I seem to recall Alan Shearer being quite good at penalties; he’s called Alan; he’s from Newcastle – definitely, English! Also, England’s vanquishers, Italy, supposedly more resilient from 12-yards out (Roberto Baggio’s 1994 World Cup aberration aside), have lost just as many penalty shoot-outs as England. Hypothesis #2 debunked.
The problem with ‘spaghetti legs’
As I recall I spent much of my air-time discussing the goalkeeper, Joe Hart, and his rather animated movements prior to the penalties being taken. Now, Joe Hart is not the first and will not be the last goalkeeper to attempt to put the penalty-taker off by moving around animatedly on the goal-line.
If you recall Bruce Grobbelaar’s ‘spaghetti legs’ antics in the 1984 European Cup Final, you’ll know what I mean. Anyway, Hart’s decision to do things differently, to go against the conventional wisdom of keeping things the same – not trying to do anything differently, when under intense pressure; became the focus of my critique.
Given that we, as humans, have approximately 100milliseconds to process appropriate visual information and another 100milliseconds to enervate the muscles in order produce an accurate and effective response commensurate with elite-level performance, then routine, practice and a calm-head become priorities.
Why would anyone seek to introduce more time-consuming variables and distractions into what should be a well-established and reliable routine? Well, it may be that if England’s incumbent manager during the 2012 Euros, Roy Hodgson, words are anything to go by; Joe Hart didn’t reliably and fastidiously practice, or maybe even have, a well-honed penalty shoot-out routine.
Lighten up, Roy
“Penalty shootouts are a hazardous way of deciding a game of football. It was decided upon because it was seen as slightly less hazardous than the toss of a coin, but you’re pretty much in the same ballpark.” Roy Hodgson, England Manager (2012-2016)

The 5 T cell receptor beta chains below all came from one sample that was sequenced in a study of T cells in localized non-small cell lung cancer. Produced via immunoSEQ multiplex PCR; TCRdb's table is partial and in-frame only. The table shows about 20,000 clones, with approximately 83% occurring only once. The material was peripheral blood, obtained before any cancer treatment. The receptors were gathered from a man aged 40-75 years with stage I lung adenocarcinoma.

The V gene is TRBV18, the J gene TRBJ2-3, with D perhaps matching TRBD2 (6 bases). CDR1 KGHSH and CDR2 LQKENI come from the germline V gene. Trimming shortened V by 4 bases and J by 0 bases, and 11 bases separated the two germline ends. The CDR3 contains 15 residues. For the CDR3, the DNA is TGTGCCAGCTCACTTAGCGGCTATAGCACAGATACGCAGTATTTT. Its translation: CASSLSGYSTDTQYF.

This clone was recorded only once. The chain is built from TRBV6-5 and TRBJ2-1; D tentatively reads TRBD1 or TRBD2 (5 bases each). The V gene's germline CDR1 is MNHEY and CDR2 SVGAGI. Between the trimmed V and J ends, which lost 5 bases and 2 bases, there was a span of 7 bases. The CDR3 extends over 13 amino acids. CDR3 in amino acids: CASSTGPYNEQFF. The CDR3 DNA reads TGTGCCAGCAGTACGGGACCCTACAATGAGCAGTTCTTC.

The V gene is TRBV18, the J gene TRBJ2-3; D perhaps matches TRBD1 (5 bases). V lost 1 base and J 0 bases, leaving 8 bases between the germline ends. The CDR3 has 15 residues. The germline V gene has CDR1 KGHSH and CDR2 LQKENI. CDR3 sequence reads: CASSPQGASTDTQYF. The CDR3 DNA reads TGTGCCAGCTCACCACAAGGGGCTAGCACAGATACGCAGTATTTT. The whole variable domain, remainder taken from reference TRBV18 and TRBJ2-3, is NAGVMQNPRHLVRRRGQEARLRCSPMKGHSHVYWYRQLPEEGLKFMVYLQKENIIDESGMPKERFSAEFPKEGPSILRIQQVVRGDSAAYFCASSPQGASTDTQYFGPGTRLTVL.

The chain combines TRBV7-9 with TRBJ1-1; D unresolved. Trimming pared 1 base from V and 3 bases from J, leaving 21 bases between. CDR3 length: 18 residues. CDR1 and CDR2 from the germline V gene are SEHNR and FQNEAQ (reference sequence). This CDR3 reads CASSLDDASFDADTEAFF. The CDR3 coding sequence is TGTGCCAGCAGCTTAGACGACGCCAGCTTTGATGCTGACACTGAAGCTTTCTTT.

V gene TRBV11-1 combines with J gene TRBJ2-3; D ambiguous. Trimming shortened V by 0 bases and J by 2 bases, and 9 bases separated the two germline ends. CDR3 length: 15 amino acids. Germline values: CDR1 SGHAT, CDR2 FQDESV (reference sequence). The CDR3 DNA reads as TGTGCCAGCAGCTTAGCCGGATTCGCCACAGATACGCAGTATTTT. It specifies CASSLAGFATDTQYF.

I am reminded of the oft-quoted Aristotle: “We are what we repeatedly do. Excellence is not an act but a habit.” Hodgson’s language smacks of a malaise, a lethargy, an avoidance-culture where a pessimistic outlook may have proliferated the belief that chance, and fortune, has a more significant outcome-influence than effortful and deliberate practice. If England do not, and have not, deliberately practiced and replicated the precise conditions that players are likely to encounter in high-pressure penalty shoot-outs, then how can excellence become habitual?
Practice makes perfect?
Anders Ericson’s (1993) theory of deliberate practice, and 10,000-hour principle, suggests that expert performance is attained through sustained engagement in high-quality practice (that may not be intrinsically rewarding or enjoyable); makes-use of high-quality and task-appropriate resources, and is accompanied by appropriate motivation towards the task[s].
Ericson argues that engagement in such deliberate practice[s] enables experts to acquire the cognitive, perceptual and motor abilities to prepare and pick from several possible contextually-relevant responses that allows the performer to bypass the limits (within reason) imposed by memory and serial reaction-time constraints, thus enabling expert performance. Whilst [quality] practice does not make perfect, it does significantly contribute to the habit of excellence!
Encouragingly, according to Jordan Pickford – England’s first-choice goalkeeper – the team has already been preparing for the eventuality of penalty shoot-outs in this year’s World Cup in Russia. “We’ve been doing the walk from the halfway line…we’re doing a lot of work to be prepared for how we’d want to go about it,” he said ahead of the tournament in which England’s chances were downplayed.
Reading between the lines (of a likely 4-3-3 system), maybe Gareth Southgate has learnt from previous practices and sought to integrate principles from performance psychology into England’s World Cup preparations – erudite stuff, indeed. Will it make a difference? Time will tell. C’mon England!
Image: PA Images